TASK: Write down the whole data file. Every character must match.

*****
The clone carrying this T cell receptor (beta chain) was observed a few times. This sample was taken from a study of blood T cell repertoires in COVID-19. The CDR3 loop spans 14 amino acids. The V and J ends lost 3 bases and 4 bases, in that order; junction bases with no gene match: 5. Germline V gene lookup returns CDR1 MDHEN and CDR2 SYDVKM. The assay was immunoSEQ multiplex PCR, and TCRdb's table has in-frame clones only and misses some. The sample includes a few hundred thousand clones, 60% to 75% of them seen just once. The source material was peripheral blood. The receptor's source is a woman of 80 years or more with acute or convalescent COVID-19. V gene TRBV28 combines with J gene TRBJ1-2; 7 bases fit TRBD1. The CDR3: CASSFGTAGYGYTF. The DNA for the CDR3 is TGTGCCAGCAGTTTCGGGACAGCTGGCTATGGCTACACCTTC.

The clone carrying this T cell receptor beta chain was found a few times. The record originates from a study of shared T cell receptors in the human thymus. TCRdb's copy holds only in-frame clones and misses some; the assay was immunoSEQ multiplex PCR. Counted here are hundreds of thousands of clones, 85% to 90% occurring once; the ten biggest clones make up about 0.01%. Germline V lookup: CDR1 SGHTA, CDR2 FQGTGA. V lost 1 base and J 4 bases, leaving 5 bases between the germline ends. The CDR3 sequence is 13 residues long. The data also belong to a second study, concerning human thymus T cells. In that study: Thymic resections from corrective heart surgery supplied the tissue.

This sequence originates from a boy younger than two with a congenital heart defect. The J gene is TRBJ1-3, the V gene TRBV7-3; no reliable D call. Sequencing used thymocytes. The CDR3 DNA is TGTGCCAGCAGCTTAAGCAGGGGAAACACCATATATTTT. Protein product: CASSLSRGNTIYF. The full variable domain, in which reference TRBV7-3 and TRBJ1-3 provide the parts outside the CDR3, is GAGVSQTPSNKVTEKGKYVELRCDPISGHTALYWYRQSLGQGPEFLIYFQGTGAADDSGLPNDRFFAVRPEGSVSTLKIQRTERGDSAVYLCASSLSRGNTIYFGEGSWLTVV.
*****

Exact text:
The clone carrying this T cell receptor (beta chain) was observed a few times. This sample was taken from a study of blood T cell repertoires in COVID-19. The CDR3 loop spans 14 amino acids. The V and J ends lost 3 bases and 4 bases, in that order; junction bases with no gene match: 5. Germline V gene lookup returns CDR1 MDHEN and CDR2 SYDVKM. The assay was immunoSEQ multiplex PCR, and TCRdb's table has in-frame clones only and misses some. The sample includes a few hundred thousand clones, 60% to 75% of them seen just once. The source material was peripheral blood. The receptor's source is a woman of 80 years or more with acute or convalescent COVID-19. V gene TRBV28 combines with J gene TRBJ1-2; 7 bases fit TRBD1. The CDR3: CASSFGTAGYGYTF. The DNA for the CDR3 is TGTGCCAGCAGTTTCGGGACAGCTGGCTATGGCTACACCTTC.

The clone carrying this T cell receptor beta chain was found a few times. The record originates from a study of shared T cell receptors in the human thymus. TCRdb's copy holds only in-frame clones and misses some; the assay was immunoSEQ multiplex PCR. Counted here are hundreds of thousands of clones, 85% to 90% occurring once; the ten biggest clones make up about 0.01%. Germline V lookup: CDR1 SGHTA, CDR2 FQGTGA. V lost 1 base and J 4 bases, leaving 5 bases between the germline ends. The CDR3 sequence is 13 residues long. The data also belong to a second study, concerning human thymus T cells. In that study: Thymic resections from corrective heart surgery supplied the tissue.

This sequence originates from a boy younger than two with a congenital heart defect. The J gene is TRBJ1-3, the V gene TRBV7-3; no reliable D call. Sequencing used thymocytes. The CDR3 DNA is TGTGCCAGCAGCTTAAGCAGGGGAAACACCATATATTTT. Protein product: CASSLSRGNTIYF. The full variable domain, in which reference TRBV7-3 and TRBJ1-3 provide the parts outside the CDR3, is GAGVSQTPSNKVTEKGKYVELRCDPISGHTALYWYRQSLGQGPEFLIYFQGTGAADDSGLPNDRFFAVRPEGSVSTLKIQRTERGDSAVYLCASSLSRGNTIYFGEGSWLTVV.